In the very next verse – Acts 8:4 – we are given a glimpse into God’s counterattack – “Now those who were scattered went about preaching the word.”
Remember where the church was scattered to – according to Acts 8:1 they were scattered throughout the land of Judea and Samaria. The exact places Jesus commanded the church to go to in the beginning of the Book of Acts. What Satan meant for harm, God used for the good of His church and the surrounding people groups. Satan can never thwart the plans of God; even in his apparent victory, Satan was used to advance the Church into further revival and missionary expansion.
Back to the title of this post – COVID-19 is GOOD for the church. I think COVID-19 is the greatest thing that has happened to the church in the past 50 years. Now, let me be very careful with my words. I do not think COVID-19 is good – just like I don’t think Stephen being murdered was good. COVID-19 is a horrific disease that has crippled the world economy, caused many to lose their jobs, and has taken the lives of thousands of people.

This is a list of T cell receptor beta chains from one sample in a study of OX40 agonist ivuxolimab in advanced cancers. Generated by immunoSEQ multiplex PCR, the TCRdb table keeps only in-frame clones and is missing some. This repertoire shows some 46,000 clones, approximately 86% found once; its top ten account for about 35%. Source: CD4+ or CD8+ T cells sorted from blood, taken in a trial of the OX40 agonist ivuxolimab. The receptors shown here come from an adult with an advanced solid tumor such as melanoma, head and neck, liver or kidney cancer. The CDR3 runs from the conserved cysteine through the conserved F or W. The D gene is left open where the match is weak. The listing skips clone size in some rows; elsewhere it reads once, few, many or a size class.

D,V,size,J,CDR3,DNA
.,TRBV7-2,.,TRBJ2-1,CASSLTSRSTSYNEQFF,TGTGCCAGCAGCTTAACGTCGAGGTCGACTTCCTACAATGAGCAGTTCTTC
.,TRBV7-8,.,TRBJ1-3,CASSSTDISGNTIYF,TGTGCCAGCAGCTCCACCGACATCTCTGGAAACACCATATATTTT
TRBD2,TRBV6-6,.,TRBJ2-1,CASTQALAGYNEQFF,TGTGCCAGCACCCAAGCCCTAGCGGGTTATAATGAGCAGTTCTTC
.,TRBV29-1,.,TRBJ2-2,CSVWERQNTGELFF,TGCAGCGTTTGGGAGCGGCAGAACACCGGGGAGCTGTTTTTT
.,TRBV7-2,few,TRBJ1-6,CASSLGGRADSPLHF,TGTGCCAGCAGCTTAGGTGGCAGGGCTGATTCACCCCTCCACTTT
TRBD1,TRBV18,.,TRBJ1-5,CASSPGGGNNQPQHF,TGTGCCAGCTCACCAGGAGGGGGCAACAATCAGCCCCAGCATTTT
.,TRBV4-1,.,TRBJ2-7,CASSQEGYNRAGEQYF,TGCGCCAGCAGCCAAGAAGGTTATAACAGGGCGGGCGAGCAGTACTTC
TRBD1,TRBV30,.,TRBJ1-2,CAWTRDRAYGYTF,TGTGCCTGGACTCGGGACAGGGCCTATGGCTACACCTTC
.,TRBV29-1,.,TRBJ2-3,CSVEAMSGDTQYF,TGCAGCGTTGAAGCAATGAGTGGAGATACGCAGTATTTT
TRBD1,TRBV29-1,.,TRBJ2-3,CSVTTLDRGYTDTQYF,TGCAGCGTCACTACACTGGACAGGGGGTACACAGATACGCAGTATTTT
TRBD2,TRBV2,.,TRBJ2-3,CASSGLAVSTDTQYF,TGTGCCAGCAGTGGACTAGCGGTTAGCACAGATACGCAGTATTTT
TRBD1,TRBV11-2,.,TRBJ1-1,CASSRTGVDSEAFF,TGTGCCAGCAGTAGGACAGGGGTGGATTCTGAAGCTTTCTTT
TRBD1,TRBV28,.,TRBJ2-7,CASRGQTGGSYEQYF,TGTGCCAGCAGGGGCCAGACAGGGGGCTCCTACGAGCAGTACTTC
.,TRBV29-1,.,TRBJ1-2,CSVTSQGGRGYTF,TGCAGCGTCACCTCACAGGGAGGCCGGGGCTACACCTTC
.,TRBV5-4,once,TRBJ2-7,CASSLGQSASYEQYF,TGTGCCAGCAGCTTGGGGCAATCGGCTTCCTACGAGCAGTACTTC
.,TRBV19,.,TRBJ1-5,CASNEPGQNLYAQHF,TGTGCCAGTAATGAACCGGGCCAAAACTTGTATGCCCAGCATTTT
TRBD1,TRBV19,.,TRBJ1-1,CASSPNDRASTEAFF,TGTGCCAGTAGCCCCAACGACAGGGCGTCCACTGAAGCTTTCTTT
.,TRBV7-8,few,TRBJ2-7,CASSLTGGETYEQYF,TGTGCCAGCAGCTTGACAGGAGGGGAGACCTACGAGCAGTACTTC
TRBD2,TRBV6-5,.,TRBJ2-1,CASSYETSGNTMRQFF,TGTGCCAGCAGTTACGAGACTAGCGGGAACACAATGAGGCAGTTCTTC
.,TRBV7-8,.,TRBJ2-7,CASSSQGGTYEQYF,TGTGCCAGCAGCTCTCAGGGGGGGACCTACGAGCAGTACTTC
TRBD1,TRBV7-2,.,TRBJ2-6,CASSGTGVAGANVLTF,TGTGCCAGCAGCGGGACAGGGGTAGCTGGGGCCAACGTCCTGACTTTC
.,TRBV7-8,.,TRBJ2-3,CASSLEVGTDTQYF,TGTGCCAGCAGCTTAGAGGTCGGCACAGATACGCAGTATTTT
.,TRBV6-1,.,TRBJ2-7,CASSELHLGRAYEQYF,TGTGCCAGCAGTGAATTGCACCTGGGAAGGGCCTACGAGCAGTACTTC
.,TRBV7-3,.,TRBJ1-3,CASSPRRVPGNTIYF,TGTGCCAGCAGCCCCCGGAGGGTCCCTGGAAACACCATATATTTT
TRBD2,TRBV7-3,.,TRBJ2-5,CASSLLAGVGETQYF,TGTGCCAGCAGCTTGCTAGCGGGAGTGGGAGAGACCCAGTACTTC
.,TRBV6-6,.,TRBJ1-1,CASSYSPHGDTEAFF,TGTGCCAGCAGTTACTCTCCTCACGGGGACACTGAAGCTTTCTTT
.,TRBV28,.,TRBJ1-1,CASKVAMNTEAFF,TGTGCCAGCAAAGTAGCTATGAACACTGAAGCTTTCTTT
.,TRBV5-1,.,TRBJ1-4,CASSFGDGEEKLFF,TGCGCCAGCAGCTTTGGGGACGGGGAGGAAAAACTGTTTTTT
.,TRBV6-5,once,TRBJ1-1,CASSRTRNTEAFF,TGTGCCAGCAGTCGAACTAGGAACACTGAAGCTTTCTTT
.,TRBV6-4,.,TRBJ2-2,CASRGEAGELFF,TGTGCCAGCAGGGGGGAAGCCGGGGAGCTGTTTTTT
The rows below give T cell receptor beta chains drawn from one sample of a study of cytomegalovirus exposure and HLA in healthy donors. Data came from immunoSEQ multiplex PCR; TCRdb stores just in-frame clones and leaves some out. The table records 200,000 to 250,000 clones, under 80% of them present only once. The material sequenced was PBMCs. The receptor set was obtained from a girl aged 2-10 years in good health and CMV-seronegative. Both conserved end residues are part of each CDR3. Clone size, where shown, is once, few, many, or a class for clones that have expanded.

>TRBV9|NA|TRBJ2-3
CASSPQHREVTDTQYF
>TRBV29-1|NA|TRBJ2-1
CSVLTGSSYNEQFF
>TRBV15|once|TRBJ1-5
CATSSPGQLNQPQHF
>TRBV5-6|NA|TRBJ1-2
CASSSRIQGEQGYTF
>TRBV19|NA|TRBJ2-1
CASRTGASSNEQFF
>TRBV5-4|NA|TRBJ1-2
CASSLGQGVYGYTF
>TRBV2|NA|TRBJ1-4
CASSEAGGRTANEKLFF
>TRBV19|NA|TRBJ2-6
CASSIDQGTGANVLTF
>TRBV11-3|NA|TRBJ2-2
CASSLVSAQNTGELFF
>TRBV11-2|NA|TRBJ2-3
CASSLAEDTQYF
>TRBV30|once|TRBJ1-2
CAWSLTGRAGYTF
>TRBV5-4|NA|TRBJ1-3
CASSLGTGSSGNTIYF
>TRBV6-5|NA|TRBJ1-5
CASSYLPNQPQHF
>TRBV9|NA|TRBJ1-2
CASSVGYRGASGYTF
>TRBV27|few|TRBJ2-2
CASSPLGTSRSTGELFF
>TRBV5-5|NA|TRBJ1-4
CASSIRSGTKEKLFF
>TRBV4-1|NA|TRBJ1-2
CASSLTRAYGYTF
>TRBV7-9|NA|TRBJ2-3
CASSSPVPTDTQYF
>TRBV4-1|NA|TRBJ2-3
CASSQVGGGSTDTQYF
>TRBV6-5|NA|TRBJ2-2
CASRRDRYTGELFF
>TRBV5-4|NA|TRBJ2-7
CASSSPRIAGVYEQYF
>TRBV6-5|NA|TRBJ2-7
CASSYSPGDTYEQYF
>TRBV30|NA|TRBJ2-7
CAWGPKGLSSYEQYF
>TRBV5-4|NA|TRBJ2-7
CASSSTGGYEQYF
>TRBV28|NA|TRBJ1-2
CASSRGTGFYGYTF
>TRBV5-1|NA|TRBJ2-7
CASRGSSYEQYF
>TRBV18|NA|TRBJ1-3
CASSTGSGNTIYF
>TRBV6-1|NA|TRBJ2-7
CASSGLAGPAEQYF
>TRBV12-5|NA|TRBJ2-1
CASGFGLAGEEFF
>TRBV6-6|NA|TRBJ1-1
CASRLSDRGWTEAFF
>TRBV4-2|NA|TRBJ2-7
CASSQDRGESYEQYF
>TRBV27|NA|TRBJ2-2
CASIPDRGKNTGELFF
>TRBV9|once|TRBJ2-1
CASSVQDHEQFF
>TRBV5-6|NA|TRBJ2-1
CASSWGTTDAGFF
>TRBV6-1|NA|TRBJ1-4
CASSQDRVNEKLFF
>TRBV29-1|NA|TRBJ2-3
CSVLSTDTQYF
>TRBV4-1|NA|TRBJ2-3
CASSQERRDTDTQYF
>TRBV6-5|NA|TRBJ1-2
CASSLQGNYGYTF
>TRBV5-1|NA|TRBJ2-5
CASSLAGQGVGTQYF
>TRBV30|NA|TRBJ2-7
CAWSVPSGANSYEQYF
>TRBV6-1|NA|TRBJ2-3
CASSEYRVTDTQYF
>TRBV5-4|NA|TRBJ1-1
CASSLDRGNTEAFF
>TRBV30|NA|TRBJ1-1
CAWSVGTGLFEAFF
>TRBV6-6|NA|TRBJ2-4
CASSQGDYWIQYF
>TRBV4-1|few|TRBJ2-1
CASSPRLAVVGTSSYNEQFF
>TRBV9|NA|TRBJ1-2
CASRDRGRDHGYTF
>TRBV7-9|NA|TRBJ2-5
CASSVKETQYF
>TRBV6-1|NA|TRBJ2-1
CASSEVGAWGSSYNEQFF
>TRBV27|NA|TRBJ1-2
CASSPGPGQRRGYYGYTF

Nevertheless, COVID-19 has also caused churches everywhere to reconsider the methods we are using to make disciples. The era of consumeristic & attractional churches that view themselves as businesses trying to attract customers is (hopefully) beginning to die. As churches have been forced to move online, gather in smaller groups, and reject the “bells and whistles” that churches so often appeal to – we have been left with a much simpler model of doing church. The church is beginning to return to our original task which is to make disciples who make disciples – not make consumers who “church shop” every 2 – 3 years.